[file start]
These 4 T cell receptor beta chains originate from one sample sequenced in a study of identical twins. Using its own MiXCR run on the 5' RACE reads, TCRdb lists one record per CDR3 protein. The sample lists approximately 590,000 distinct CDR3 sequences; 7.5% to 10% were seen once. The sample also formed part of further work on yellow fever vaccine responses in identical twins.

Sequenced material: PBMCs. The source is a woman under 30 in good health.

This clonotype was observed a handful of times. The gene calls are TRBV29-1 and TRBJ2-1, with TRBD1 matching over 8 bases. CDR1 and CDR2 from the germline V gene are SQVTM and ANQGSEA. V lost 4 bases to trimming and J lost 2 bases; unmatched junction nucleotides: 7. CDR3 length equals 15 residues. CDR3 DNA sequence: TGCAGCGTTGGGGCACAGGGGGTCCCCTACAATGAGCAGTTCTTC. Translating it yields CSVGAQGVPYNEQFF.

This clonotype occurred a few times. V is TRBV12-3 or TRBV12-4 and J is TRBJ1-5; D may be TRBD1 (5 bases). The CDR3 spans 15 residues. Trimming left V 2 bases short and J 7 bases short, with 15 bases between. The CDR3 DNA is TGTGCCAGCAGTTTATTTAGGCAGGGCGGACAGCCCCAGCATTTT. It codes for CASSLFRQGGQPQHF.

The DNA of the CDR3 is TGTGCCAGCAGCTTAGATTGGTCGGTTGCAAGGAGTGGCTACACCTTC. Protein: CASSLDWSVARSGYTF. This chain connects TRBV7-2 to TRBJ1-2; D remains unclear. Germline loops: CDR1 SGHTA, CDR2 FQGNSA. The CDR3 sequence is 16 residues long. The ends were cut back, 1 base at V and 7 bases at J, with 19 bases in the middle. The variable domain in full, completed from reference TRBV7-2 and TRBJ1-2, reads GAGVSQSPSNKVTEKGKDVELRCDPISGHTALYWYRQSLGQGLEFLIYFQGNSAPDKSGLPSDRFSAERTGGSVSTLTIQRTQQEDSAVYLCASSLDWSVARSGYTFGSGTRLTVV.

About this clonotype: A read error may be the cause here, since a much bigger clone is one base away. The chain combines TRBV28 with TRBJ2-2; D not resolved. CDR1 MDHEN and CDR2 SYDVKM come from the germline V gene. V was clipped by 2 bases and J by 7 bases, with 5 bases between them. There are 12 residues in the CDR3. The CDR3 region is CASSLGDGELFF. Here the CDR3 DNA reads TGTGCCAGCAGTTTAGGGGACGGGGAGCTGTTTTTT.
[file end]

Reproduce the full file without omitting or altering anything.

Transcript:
These 4 T cell receptor beta chains originate from one sample sequenced in a study of identical twins. Using its own MiXCR run on the 5' RACE reads, TCRdb lists one record per CDR3 protein. The sample lists approximately 590,000 distinct CDR3 sequences; 7.5% to 10% were seen once. The sample also formed part of further work on yellow fever vaccine responses in identical twins.

Sequenced material: PBMCs. The source is a woman under 30 in good health.

This clonotype was observed a handful of times. The gene calls are TRBV29-1 and TRBJ2-1, with TRBD1 matching over 8 bases. CDR1 and CDR2 from the germline V gene are SQVTM and ANQGSEA. V lost 4 bases to trimming and J lost 2 bases; unmatched junction nucleotides: 7. CDR3 length equals 15 residues. CDR3 DNA sequence: TGCAGCGTTGGGGCACAGGGGGTCCCCTACAATGAGCAGTTCTTC. Translating it yields CSVGAQGVPYNEQFF.

This clonotype occurred a few times. V is TRBV12-3 or TRBV12-4 and J is TRBJ1-5; D may be TRBD1 (5 bases). The CDR3 spans 15 residues. Trimming left V 2 bases short and J 7 bases short, with 15 bases between. The CDR3 DNA is TGTGCCAGCAGTTTATTTAGGCAGGGCGGACAGCCCCAGCATTTT. It codes for CASSLFRQGGQPQHF.

The DNA of the CDR3 is TGTGCCAGCAGCTTAGATTGGTCGGTTGCAAGGAGTGGCTACACCTTC. Protein: CASSLDWSVARSGYTF. This chain connects TRBV7-2 to TRBJ1-2; D remains unclear. Germline loops: CDR1 SGHTA, CDR2 FQGNSA. The CDR3 sequence is 16 residues long. The ends were cut back, 1 base at V and 7 bases at J, with 19 bases in the middle. The variable domain in full, completed from reference TRBV7-2 and TRBJ1-2, reads GAGVSQSPSNKVTEKGKDVELRCDPISGHTALYWYRQSLGQGLEFLIYFQGNSAPDKSGLPSDRFSAERTGGSVSTLTIQRTQQEDSAVYLCASSLDWSVARSGYTFGSGTRLTVV.

About this clonotype: A read error may be the cause here, since a much bigger clone is one base away. The chain combines TRBV28 with TRBJ2-2; D not resolved. CDR1 MDHEN and CDR2 SYDVKM come from the germline V gene. V was clipped by 2 bases and J by 7 bases, with 5 bases between them. There are 12 residues in the CDR3. The CDR3 region is CASSLGDGELFF. Here the CDR3 DNA reads TGTGCCAGCAGTTTAGGGGACGGGGAGCTGTTTTTT.